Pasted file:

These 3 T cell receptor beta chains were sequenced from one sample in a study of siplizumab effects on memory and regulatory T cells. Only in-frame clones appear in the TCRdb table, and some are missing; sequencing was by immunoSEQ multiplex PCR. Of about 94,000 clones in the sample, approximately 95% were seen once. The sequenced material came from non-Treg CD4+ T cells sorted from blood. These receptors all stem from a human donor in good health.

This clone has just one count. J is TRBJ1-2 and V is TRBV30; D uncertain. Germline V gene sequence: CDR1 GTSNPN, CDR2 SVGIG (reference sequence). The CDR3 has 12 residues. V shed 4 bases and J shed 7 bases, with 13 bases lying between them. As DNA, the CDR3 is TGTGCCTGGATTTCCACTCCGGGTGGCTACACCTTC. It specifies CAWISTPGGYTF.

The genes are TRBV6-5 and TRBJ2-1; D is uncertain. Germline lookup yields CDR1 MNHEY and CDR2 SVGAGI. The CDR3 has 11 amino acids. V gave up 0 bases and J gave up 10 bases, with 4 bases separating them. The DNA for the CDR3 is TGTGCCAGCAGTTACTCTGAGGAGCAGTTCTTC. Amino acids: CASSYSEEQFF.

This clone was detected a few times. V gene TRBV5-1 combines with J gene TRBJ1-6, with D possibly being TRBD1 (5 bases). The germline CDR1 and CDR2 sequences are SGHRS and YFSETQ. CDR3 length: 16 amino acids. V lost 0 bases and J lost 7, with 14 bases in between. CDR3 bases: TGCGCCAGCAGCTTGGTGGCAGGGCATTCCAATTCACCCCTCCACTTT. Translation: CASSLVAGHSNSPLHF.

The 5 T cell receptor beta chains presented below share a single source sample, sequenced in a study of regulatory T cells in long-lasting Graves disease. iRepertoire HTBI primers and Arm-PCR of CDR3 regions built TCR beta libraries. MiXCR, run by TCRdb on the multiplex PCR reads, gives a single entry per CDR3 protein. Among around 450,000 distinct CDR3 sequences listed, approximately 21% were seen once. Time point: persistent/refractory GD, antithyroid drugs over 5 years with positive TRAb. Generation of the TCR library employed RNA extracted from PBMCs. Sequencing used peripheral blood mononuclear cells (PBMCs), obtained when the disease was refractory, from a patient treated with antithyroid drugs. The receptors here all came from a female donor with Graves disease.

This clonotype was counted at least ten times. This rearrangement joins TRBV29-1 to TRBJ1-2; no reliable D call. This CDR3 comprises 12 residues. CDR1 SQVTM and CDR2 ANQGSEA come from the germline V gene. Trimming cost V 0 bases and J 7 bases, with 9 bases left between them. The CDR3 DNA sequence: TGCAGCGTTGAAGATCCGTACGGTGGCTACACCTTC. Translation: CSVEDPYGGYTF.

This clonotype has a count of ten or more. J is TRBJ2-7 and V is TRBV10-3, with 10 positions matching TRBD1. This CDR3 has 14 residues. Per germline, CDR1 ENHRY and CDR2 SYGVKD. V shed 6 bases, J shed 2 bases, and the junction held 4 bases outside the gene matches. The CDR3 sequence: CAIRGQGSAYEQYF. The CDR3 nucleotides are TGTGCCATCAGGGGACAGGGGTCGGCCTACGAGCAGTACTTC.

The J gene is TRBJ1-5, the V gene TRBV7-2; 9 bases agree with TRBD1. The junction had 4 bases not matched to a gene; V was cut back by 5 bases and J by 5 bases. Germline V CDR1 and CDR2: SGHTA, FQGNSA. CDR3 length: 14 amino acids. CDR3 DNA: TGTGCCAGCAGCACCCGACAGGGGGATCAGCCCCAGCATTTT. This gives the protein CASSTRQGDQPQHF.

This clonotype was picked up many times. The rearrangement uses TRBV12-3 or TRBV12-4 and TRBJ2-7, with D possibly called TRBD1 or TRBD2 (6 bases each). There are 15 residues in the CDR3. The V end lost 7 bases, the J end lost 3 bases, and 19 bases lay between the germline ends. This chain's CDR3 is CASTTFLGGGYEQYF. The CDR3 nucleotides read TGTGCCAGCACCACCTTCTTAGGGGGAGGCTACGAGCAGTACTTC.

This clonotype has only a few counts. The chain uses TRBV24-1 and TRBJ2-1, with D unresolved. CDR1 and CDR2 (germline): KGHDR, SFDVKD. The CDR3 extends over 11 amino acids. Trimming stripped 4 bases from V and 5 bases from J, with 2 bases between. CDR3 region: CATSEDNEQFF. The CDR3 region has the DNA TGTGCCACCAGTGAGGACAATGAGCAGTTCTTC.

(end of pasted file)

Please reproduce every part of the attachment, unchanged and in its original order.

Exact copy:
These 3 T cell receptor beta chains were sequenced from one sample in a study of siplizumab effects on memory and regulatory T cells. Only in-frame clones appear in the TCRdb table, and some are missing; sequencing was by immunoSEQ multiplex PCR. Of about 94,000 clones in the sample, approximately 95% were seen once. The sequenced material came from non-Treg CD4+ T cells sorted from blood. These receptors all stem from a human donor in good health.

This clone has just one count. J is TRBJ1-2 and V is TRBV30; D uncertain. Germline V gene sequence: CDR1 GTSNPN, CDR2 SVGIG (reference sequence). The CDR3 has 12 residues. V shed 4 bases and J shed 7 bases, with 13 bases lying between them. As DNA, the CDR3 is TGTGCCTGGATTTCCACTCCGGGTGGCTACACCTTC. It specifies CAWISTPGGYTF.

The genes are TRBV6-5 and TRBJ2-1; D is uncertain. Germline lookup yields CDR1 MNHEY and CDR2 SVGAGI. The CDR3 has 11 amino acids. V gave up 0 bases and J gave up 10 bases, with 4 bases separating them. The DNA for the CDR3 is TGTGCCAGCAGTTACTCTGAGGAGCAGTTCTTC. Amino acids: CASSYSEEQFF.

This clone was detected a few times. V gene TRBV5-1 combines with J gene TRBJ1-6, with D possibly being TRBD1 (5 bases). The germline CDR1 and CDR2 sequences are SGHRS and YFSETQ. CDR3 length: 16 amino acids. V lost 0 bases and J lost 7, with 14 bases in between. CDR3 bases: TGCGCCAGCAGCTTGGTGGCAGGGCATTCCAATTCACCCCTCCACTTT. Translation: CASSLVAGHSNSPLHF.

The 5 T cell receptor beta chains presented below share a single source sample, sequenced in a study of regulatory T cells in long-lasting Graves disease. iRepertoire HTBI primers and Arm-PCR of CDR3 regions built TCR beta libraries. MiXCR, run by TCRdb on the multiplex PCR reads, gives a single entry per CDR3 protein. Among around 450,000 distinct CDR3 sequences listed, approximately 21% were seen once. Time point: persistent/refractory GD, antithyroid drugs over 5 years with positive TRAb. Generation of the TCR library employed RNA extracted from PBMCs. Sequencing used peripheral blood mononuclear cells (PBMCs), obtained when the disease was refractory, from a patient treated with antithyroid drugs. The receptors here all came from a female donor with Graves disease.

This clonotype was counted at least ten times. This rearrangement joins TRBV29-1 to TRBJ1-2; no reliable D call. This CDR3 comprises 12 residues. CDR1 SQVTM and CDR2 ANQGSEA come from the germline V gene. Trimming cost V 0 bases and J 7 bases, with 9 bases left between them. The CDR3 DNA sequence: TGCAGCGTTGAAGATCCGTACGGTGGCTACACCTTC. Translation: CSVEDPYGGYTF.

This clonotype has a count of ten or more. J is TRBJ2-7 and V is TRBV10-3, with 10 positions matching TRBD1. This CDR3 has 14 residues. Per germline, CDR1 ENHRY and CDR2 SYGVKD. V shed 6 bases, J shed 2 bases, and the junction held 4 bases outside the gene matches. The CDR3 sequence: CAIRGQGSAYEQYF. The CDR3 nucleotides are TGTGCCATCAGGGGACAGGGGTCGGCCTACGAGCAGTACTTC.

The J gene is TRBJ1-5, the V gene TRBV7-2; 9 bases agree with TRBD1. The junction had 4 bases not matched to a gene; V was cut back by 5 bases and J by 5 bases. Germline V CDR1 and CDR2: SGHTA, FQGNSA. CDR3 length: 14 amino acids. CDR3 DNA: TGTGCCAGCAGCACCCGACAGGGGGATCAGCCCCAGCATTTT. This gives the protein CASSTRQGDQPQHF.

This clonotype was picked up many times. The rearrangement uses TRBV12-3 or TRBV12-4 and TRBJ2-7, with D possibly called TRBD1 or TRBD2 (6 bases each). There are 15 residues in the CDR3. The V end lost 7 bases, the J end lost 3 bases, and 19 bases lay between the germline ends. This chain's CDR3 is CASTTFLGGGYEQYF. The CDR3 nucleotides read TGTGCCAGCACCACCTTCTTAGGGGGAGGCTACGAGCAGTACTTC.

This clonotype has only a few counts. The chain uses TRBV24-1 and TRBJ2-1, with D unresolved. CDR1 and CDR2 (germline): KGHDR, SFDVKD. The CDR3 extends over 11 amino acids. Trimming stripped 4 bases from V and 5 bases from J, with 2 bases between. CDR3 region: CATSEDNEQFF. The CDR3 region has the DNA TGTGCCACCAGTGAGGACAATGAGCAGTTCTTC.